I’ve been using Apple’s new AirPods features for the past week, and I’m sad to say that I don’t really understand either of them. I’m using AirPods Pro (2nd generation) with iOS 17 RC on an iPhone 14 Pro Max.
I’ve seen people on social media as well as reviews of the new AirPods saying that Adaptive Audio is “magical” but I must not be in the right environments to see what’s so cool about it. I’ve tried it while working from my desk as well as when walking and running outside. After a week, I’ve determined that either:
- This feature is literally Transparency mode with a new icon
- My AirPods or iPhone are broken
I say that because hand to my heart I can not tell the difference between Transparency and Adaptive modes on my AirPods. I’ve switched between them hundreds of times and if you told me this was a prank where the same mode got two icons in the UI, I’d believe you.
With the Adaptive mode enabled, I hear everything in the world around me, just like Transparency mode. I hear every leaf crunching underfoot, every step I take, every car and truck driving by, every plane flying overhead, and every rustle of the trees around me. That’s also exactly what I hear with Adaptive Audio.
Now one thing that people have suggested is that if I was walking by a jackhammer or some other unusually loud noise, it would lower that sound in a way that Transparency mode wouldn’t. Now, setting aside the fact Apple advertised exactly this use case for Transparency mode last year, I actually had a chance to test this yesterday as a wood chipper was going full tilt on my walk. In both Adaptive and Transparency modes, the wood chipper was equally loud.
So yeah, I truly don’t get it. I spend most of my time in noice cancellation mode, but I do toggle to Transparency sometimes as well (especially when running and awareness of traffic is more important). For my part, I wouldn’t say Adaptive Audio is worse than Transparency mode, I just can’t tell them apart at all, and I kinda wish Apple just replaced Transparency Mode with Adaptive Audio.
This one’s pretty cool, although I sadly had to turn it off because the implementation isn’t quite right for me. The short version of this feature is that it will temporarily lower the volume of whatever you’re listening to whenever you talk or someone else talks around you. That’s pretty rad, although it does have a few quirks that make it not something I see myself using.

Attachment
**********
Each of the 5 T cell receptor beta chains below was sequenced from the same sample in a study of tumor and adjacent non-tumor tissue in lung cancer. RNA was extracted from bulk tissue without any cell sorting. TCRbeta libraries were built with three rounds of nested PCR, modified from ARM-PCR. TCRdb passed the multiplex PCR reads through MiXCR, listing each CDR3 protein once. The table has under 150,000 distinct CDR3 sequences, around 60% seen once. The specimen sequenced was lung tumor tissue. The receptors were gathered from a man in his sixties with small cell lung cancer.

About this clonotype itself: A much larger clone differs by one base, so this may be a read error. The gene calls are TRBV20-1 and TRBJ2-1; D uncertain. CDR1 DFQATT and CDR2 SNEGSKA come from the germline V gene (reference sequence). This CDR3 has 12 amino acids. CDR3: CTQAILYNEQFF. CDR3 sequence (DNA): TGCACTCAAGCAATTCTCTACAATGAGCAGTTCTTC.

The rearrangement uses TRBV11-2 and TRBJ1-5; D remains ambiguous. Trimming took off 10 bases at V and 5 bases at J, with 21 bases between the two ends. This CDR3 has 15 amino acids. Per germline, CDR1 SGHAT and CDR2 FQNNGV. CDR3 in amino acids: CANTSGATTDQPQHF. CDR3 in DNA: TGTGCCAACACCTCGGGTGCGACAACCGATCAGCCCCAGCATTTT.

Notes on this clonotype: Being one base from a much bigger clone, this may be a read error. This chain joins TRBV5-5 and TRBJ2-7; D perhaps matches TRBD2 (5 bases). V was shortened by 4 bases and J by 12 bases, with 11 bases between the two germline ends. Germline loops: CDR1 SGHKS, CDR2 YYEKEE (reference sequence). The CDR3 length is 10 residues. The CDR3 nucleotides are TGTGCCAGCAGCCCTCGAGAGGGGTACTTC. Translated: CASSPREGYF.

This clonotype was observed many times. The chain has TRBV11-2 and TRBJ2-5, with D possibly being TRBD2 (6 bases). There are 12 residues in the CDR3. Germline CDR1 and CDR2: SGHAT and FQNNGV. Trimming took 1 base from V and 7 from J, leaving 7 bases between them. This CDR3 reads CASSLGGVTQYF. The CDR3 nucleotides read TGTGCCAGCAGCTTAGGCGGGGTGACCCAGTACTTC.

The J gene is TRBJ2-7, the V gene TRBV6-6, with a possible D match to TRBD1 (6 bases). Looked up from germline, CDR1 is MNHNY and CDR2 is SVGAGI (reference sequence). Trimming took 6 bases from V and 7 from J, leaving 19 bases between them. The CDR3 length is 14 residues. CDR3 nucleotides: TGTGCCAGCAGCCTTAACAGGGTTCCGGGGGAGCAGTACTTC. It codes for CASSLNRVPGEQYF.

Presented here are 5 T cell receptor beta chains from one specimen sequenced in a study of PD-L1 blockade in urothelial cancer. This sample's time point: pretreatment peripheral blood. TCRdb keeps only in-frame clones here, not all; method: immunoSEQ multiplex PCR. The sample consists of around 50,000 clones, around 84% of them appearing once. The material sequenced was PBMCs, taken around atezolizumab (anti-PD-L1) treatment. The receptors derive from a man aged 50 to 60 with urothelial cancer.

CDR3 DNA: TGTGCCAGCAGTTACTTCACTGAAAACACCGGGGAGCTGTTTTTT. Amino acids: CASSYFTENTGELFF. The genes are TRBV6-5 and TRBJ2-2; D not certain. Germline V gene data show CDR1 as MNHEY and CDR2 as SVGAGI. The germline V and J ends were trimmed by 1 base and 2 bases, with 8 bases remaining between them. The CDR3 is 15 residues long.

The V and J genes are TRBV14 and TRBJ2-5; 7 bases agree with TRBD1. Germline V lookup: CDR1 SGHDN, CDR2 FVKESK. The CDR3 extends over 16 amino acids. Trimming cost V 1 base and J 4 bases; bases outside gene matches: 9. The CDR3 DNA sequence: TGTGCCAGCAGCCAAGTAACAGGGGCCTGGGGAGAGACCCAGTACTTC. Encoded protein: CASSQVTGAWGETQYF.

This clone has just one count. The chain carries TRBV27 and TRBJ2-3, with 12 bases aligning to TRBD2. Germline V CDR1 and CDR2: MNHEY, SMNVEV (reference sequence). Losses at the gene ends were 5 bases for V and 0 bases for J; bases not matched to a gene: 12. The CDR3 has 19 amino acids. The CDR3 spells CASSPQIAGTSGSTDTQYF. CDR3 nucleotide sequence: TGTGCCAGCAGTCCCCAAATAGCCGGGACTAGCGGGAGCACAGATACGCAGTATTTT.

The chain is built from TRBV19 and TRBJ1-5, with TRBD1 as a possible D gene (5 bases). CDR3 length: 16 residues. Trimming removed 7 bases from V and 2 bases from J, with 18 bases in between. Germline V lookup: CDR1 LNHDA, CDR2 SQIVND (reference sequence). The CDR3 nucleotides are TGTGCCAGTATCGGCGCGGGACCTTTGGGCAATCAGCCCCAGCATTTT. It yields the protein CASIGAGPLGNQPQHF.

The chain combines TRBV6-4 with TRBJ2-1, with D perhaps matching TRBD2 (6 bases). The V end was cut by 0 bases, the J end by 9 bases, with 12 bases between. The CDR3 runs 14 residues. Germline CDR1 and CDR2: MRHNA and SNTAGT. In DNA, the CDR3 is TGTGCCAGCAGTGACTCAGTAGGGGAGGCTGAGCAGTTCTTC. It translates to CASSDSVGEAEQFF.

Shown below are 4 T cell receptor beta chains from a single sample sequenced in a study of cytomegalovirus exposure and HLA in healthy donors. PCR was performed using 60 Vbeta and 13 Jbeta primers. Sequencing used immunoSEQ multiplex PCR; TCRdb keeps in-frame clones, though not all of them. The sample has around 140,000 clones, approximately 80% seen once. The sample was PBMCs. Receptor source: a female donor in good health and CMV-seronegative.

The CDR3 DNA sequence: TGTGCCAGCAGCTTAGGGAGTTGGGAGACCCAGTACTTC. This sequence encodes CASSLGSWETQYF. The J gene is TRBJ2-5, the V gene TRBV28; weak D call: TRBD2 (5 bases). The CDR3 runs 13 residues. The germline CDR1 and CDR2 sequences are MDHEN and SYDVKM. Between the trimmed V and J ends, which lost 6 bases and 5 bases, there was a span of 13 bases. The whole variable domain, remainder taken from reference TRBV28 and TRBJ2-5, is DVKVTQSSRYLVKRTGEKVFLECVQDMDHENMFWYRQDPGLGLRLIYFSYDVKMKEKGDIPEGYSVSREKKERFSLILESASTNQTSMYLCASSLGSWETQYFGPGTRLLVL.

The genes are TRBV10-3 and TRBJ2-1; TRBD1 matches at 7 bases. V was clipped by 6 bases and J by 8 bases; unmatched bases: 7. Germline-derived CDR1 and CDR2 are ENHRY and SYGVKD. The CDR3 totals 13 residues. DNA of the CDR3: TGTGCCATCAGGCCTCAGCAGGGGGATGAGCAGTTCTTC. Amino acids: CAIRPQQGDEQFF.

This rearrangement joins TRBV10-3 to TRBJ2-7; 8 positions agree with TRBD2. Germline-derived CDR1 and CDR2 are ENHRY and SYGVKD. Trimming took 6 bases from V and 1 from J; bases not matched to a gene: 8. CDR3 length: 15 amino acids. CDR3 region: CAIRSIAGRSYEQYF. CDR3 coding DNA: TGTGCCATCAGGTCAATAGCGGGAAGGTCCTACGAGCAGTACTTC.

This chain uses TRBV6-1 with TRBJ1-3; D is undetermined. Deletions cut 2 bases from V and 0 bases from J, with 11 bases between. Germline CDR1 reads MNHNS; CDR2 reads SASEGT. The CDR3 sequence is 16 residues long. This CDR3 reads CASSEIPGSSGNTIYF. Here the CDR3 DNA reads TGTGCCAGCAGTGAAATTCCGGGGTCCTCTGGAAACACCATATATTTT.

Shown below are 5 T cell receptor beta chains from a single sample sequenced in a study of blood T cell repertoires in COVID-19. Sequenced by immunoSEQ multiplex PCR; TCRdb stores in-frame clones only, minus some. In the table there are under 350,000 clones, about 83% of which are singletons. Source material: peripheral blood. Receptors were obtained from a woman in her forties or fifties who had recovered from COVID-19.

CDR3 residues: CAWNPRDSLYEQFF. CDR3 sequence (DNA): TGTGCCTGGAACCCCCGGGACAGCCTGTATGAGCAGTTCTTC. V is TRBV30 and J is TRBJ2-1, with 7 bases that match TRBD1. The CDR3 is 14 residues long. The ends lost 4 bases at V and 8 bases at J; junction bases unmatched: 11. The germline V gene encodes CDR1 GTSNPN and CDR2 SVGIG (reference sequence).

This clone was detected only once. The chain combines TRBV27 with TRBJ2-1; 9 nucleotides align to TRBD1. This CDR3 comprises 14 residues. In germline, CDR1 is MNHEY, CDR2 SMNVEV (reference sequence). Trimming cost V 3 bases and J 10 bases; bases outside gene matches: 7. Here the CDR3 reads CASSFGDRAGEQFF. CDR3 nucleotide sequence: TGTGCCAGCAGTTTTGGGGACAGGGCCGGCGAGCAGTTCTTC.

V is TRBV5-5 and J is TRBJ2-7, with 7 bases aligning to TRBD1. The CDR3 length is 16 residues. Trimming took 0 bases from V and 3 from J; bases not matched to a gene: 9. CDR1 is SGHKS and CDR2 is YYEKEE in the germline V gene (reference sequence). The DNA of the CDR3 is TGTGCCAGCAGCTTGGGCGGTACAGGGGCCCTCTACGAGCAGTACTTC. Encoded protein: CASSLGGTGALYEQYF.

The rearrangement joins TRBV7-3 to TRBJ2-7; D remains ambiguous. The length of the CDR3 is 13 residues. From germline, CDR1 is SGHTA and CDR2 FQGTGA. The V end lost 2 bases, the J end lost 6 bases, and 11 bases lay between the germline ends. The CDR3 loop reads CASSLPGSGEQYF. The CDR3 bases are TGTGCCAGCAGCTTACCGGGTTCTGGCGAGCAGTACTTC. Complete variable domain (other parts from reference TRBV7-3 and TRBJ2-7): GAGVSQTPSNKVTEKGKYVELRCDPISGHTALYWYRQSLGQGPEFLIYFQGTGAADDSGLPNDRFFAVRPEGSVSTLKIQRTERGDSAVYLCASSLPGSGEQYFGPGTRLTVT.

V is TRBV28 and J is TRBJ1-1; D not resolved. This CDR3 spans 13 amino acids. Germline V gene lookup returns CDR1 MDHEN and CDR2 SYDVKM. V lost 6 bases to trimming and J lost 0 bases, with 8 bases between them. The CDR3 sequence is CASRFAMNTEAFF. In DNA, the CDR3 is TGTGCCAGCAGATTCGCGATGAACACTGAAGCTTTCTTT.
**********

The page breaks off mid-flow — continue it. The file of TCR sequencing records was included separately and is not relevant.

The big issue for me is that the number one situation I’m using AirPods is when I’m walking my dog. When we’re out and about, I’m constantly telling him things like:
- “c’mon bud”
- “let’s go”
You know, the classics 🐶
What Conversational Awareness hears these as is me talking to someone, so it dips the audio of what I’m listening to for a few seconds, which quickly made me realize how often I’m muttering little things to the dog. And listen, I’d love it if he replied back to me and Conversational Awareness was letting me hear what he had to say in response, but no disrespect to Sherman, he’s a terrible conversationalist.
Beyond the dog walking use case, the office use case doesn’t quite click for me either. For example, if I’m listening to music and someone tries to say something to me, it lowers the music for a few seconds as they say their thing, it stays lowered as I reply, but as soon as there’s more than a second or two of silence, it blasts the music again. Not the end of the world, but I have found the few times this week when Conversation Awareness has kicked in, I’ve really just wanted it to pause my music so I can have a full conversation.
Hopes for the future
These are of course very personal use cases, but hey, I’m a user not an Apple product manager, so I’m going to advocate for myself. Here’s what I’d love to see from these features in the future.
- Remove Transparency as a mode entirely and just leave Adaptive Audio. They seem like the same thing already, and if there are any differences I can’t notice, it seems like Adaptive is the better one, so kill the older, worse mode.
- Use some ML tools or whatever to detect when I’m talking to a pet, and don’t dip the audio when I’m doing that. The more low-fi way to do this could be to add a new workout type to the Apple Watch for “dog walking” and whenever I’m in that mode, don’t dip my audio when I give brief commands.
- Give me a setting for conversational awareness where if it needs to dip the audio for more than a few seconds, it should pause my music and let me resume it manually once I’m done having the conversation.
Again, these are just my hopes and if these features work great for you, that’s awesome. As a pundit, I have a responsibility to try and understand why Apple does things that are good for other people not just myself, but as a user I also find it important to share my experiences as well.